|Help: Contents > Finding Resources > Selecting Categories|
The resources on GeoHistory have been organized and tagged in various ways. The categories tree on the left side of the page helps you find relevant resources by limiting the list of items to the criteria you select.
Categories are arranged in a hierarchical, expandable tree. To view sub-items of a particular category, click the plus icon . To collapse a particular part of the tree, click the minus icon next to the parent of the section you want to hide. Use the scrollbar to move up and down to view the whole tree.
To select a category, simply click the blue underlined link. Once selected, the category name becomes red and bold. To un-select a category, click it again, or click the "view all" link to reset selected categories.
Selecting multiple categories under the same main heading (Resource Type, Geography, Contributor) will display combined results for all categories under that main heading. For those familiar with library searching terms, this is a boolean OR operation.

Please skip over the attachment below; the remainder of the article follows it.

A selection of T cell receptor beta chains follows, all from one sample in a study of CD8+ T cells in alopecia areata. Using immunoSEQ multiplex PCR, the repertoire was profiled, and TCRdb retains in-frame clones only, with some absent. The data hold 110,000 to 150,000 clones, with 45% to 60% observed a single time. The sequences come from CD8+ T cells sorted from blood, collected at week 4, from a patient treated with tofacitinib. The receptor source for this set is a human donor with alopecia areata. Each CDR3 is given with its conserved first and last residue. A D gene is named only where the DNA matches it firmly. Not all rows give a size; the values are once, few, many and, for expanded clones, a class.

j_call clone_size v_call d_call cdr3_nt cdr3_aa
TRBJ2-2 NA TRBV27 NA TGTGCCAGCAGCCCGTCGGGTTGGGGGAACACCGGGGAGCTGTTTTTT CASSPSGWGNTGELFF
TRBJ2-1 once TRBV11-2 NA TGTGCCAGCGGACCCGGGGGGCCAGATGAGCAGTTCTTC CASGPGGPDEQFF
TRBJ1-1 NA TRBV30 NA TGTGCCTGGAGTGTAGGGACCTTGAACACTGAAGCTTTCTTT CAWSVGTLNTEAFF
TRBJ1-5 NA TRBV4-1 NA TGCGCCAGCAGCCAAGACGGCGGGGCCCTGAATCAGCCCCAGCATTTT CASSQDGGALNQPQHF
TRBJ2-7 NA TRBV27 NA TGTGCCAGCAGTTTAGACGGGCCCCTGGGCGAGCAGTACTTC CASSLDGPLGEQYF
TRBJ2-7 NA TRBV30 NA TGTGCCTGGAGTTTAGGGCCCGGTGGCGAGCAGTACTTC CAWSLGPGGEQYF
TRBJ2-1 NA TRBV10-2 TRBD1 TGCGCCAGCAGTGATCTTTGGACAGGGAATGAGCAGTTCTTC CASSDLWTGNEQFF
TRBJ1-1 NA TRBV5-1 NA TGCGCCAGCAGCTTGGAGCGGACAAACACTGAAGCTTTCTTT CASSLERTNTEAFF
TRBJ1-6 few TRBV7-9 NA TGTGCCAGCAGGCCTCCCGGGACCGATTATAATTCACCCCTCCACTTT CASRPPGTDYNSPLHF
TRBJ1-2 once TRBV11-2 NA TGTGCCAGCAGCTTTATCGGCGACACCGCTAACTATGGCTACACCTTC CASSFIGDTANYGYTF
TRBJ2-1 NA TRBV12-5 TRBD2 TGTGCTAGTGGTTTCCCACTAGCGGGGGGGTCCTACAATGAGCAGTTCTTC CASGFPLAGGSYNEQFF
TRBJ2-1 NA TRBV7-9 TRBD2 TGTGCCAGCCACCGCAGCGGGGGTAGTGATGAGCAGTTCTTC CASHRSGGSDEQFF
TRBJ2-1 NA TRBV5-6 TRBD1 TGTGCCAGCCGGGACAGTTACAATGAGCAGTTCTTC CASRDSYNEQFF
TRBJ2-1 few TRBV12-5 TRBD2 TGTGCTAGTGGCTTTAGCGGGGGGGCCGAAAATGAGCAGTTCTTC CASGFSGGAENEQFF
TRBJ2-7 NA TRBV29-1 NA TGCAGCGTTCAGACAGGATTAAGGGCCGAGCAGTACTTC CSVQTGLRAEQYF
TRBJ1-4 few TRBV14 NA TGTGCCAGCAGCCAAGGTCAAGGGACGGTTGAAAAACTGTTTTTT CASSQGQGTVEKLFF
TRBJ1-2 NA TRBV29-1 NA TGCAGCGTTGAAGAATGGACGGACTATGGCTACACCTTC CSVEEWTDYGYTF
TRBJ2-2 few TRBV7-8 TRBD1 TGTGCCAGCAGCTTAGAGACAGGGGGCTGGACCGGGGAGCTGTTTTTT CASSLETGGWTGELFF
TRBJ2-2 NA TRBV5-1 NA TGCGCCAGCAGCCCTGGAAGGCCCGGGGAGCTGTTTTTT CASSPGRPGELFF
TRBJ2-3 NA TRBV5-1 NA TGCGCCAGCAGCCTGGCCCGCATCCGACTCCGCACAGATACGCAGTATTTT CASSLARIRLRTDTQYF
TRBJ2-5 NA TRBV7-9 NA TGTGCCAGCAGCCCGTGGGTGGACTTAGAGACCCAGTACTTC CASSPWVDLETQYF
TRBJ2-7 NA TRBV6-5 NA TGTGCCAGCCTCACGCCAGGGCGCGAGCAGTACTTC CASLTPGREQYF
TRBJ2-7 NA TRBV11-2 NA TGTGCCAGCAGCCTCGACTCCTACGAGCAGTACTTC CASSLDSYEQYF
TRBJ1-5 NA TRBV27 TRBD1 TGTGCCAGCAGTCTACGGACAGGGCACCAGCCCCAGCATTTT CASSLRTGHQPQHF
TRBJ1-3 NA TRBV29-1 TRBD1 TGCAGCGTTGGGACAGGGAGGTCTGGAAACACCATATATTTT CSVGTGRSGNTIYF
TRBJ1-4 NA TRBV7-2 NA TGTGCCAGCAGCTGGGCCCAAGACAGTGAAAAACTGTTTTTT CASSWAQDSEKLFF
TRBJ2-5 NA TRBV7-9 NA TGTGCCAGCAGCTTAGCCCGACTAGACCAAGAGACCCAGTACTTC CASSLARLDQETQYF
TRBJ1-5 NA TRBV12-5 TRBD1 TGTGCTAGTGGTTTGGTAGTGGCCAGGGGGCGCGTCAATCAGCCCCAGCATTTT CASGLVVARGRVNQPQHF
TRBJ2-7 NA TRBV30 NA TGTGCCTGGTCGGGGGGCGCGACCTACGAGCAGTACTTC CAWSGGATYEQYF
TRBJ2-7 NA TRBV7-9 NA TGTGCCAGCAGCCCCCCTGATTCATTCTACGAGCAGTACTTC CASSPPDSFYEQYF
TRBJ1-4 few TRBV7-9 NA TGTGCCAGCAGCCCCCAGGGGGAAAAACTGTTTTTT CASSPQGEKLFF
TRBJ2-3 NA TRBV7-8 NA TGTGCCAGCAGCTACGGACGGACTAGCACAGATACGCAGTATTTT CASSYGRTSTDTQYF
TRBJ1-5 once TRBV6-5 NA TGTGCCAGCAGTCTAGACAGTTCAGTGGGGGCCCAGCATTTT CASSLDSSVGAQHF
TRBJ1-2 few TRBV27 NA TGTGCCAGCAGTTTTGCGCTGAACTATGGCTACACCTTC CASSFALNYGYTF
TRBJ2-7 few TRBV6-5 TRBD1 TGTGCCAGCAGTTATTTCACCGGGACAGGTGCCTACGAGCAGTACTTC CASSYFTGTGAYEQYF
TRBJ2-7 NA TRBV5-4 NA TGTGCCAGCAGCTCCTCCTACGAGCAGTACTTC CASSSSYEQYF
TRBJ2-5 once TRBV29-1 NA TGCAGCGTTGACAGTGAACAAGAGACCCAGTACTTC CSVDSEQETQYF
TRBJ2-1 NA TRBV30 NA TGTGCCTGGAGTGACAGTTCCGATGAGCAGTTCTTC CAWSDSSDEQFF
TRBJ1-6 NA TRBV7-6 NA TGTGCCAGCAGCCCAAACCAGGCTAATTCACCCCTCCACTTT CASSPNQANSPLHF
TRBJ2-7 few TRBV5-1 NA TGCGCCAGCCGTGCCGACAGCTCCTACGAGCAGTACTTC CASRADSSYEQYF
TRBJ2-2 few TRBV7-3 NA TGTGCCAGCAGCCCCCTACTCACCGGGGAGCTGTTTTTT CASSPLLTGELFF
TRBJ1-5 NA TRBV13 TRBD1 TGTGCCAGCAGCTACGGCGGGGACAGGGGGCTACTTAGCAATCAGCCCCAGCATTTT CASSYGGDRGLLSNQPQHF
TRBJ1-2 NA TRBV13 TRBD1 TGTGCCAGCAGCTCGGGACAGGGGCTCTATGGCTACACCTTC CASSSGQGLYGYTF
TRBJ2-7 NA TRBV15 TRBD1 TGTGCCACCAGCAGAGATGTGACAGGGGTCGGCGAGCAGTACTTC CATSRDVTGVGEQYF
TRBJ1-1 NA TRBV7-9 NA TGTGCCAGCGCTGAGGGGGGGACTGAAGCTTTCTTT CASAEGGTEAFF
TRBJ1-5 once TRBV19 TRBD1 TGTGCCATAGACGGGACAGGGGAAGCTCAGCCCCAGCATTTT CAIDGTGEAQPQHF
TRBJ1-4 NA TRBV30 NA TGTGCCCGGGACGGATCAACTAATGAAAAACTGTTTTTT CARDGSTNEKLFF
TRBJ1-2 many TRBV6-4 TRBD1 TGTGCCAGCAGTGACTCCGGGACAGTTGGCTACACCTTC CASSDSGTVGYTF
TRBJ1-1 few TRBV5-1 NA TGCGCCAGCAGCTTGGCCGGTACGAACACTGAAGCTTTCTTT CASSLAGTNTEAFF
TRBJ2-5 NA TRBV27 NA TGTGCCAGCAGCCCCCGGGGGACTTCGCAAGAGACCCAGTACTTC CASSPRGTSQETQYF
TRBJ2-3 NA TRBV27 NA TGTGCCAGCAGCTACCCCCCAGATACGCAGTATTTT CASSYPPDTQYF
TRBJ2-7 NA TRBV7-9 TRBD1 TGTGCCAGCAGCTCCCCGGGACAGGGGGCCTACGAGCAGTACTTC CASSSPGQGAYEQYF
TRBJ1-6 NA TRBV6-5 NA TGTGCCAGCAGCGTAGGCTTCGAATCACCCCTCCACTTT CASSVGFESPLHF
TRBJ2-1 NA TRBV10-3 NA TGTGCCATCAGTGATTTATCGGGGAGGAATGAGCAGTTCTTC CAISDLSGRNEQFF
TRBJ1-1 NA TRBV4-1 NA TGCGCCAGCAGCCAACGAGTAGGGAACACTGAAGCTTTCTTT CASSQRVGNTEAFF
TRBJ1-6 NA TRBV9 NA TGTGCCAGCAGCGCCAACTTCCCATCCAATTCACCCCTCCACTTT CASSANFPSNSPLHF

Example: If you select Street Maps and Topographical Maps, both under the main heading of Resource Type, you will see all maps that are listed as either "Street Map" or "Topographic Map."
Selecting two categories under different main headings will only display those resources that are in both categories. This is a boolean AND operation.
Example: If you select Street Maps under Resource Type, and Philadelphia under Geography, you will see only Street Maps that are also tagged with as being of Philadelphia.
You can mix and match categories under different headings to craft your search. The criteria used displays at the top of the Search Results list.
Maps are tagged with the highest level area that appropriately describes the map. A map of the entire state of Pennsylvania, or a significant portion thereof, will be tagged as "Pennsylvania," not as any of the individual counties or cities shown. A map that is listed as "Philadelphia" will generally not also be listed as "North Philadelphia," even though North Philadelphia may be included on the map.
If you are doing research on a particular area of a city or state, make sure to look through resources that cover a wider range than the area you are interested in. For instance, if you are researching an area in Northeast Philadelphia, also look for citywide atlases of Philadelphia.